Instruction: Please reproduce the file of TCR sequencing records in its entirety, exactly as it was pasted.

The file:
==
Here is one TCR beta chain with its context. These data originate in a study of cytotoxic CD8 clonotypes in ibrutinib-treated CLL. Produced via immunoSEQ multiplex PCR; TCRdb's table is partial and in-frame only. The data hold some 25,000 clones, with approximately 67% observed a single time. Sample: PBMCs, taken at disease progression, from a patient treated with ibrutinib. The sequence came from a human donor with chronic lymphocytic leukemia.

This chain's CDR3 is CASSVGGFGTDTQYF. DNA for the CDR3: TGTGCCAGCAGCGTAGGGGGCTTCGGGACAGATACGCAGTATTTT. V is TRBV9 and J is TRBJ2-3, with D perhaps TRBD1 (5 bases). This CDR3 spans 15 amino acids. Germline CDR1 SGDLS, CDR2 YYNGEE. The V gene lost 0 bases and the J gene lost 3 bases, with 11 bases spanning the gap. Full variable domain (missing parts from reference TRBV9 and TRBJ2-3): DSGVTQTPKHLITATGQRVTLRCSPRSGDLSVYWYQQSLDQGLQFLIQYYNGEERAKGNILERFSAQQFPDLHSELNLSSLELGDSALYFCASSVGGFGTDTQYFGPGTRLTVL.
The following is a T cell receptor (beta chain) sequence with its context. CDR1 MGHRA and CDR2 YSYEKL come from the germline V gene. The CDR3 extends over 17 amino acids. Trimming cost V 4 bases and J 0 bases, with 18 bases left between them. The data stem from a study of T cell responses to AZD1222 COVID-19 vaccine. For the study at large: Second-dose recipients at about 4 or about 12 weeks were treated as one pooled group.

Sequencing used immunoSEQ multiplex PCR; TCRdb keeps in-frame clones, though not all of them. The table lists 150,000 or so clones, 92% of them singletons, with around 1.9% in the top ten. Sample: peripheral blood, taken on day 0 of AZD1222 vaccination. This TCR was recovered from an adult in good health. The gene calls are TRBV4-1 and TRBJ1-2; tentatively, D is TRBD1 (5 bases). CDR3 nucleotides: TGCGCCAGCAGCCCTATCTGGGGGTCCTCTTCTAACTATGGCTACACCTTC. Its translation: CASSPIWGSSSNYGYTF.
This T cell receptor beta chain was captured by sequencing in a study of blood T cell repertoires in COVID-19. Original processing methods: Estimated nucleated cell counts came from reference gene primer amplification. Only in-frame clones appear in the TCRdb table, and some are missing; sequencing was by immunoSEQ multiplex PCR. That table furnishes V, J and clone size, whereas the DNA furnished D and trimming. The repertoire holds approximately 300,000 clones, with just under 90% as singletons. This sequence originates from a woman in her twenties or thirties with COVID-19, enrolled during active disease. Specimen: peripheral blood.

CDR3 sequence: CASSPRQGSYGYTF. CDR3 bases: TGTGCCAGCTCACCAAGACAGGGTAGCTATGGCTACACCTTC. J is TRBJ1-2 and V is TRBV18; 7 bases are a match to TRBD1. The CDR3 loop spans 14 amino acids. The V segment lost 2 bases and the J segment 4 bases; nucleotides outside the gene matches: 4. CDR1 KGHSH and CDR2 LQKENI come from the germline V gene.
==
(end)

Here is one TCR beta chain with its context. These data originate in a study of cytotoxic CD8 clonotypes in ibrutinib-treated CLL. Produced via immunoSEQ multiplex PCR; TCRdb's table is partial and in-frame only. The data hold some 25,000 clones, with approximately 67% observed a single time. Sample: PBMCs, taken at disease progression, from a patient treated with ibrutinib. The sequence came from a human donor with chronic lymphocytic leukemia.

This chain's CDR3 is CASSVGGFGTDTQYF. DNA for the CDR3: TGTGCCAGCAGCGTAGGGGGCTTCGGGACAGATACGCAGTATTTT. V is TRBV9 and J is TRBJ2-3, with D perhaps TRBD1 (5 bases). This CDR3 spans 15 amino acids. Germline CDR1 SGDLS, CDR2 YYNGEE. The V gene lost 0 bases and the J gene lost 3 bases, with 11 bases spanning the gap. Full variable domain (missing parts from reference TRBV9 and TRBJ2-3): DSGVTQTPKHLITATGQRVTLRCSPRSGDLSVYWYQQSLDQGLQFLIQYYNGEERAKGNILERFSAQQFPDLHSELNLSSLELGDSALYFCASSVGGFGTDTQYFGPGTRLTVL.
The following is a T cell receptor (beta chain) sequence with its context. CDR1 MGHRA and CDR2 YSYEKL come from the germline V gene. The CDR3 extends over 17 amino acids. Trimming cost V 4 bases and J 0 bases, with 18 bases left between them. The data stem from a study of T cell responses to AZD1222 COVID-19 vaccine. For the study at large: Second-dose recipients at about 4 or about 12 weeks were treated as one pooled group.

Sequencing used immunoSEQ multiplex PCR; TCRdb keeps in-frame clones, though not all of them. The table lists 150,000 or so clones, 92% of them singletons, with around 1.9% in the top ten. Sample: peripheral blood, taken on day 0 of AZD1222 vaccination. This TCR was recovered from an adult in good health. The gene calls are TRBV4-1 and TRBJ1-2; tentatively, D is TRBD1 (5 bases). CDR3 nucleotides: TGCGCCAGCAGCCCTATCTGGGGGTCCTCTTCTAACTATGGCTACACCTTC. Its translation: CASSPIWGSSSNYGYTF.
This T cell receptor beta chain was captured by sequencing in a study of blood T cell repertoires in COVID-19. Original processing methods: Estimated nucleated cell counts came from reference gene primer amplification. Only in-frame clones appear in the TCRdb table, and some are missing; sequencing was by immunoSEQ multiplex PCR. That table furnishes V, J and clone size, whereas the DNA furnished D and trimming. The repertoire holds approximately 300,000 clones, with just under 90% as singletons. This sequence originates from a woman in her twenties or thirties with COVID-19, enrolled during active disease. Specimen: peripheral blood.

CDR3 sequence: CASSPRQGSYGYTF. CDR3 bases: TGTGCCAGCTCACCAAGACAGGGTAGCTATGGCTACACCTTC. J is TRBJ1-2 and V is TRBV18; 7 bases are a match to TRBD1. The CDR3 loop spans 14 amino acids. The V segment lost 2 bases and the J segment 4 bases; nucleotides outside the gene matches: 4. CDR1 KGHSH and CDR2 LQKENI come from the germline V gene.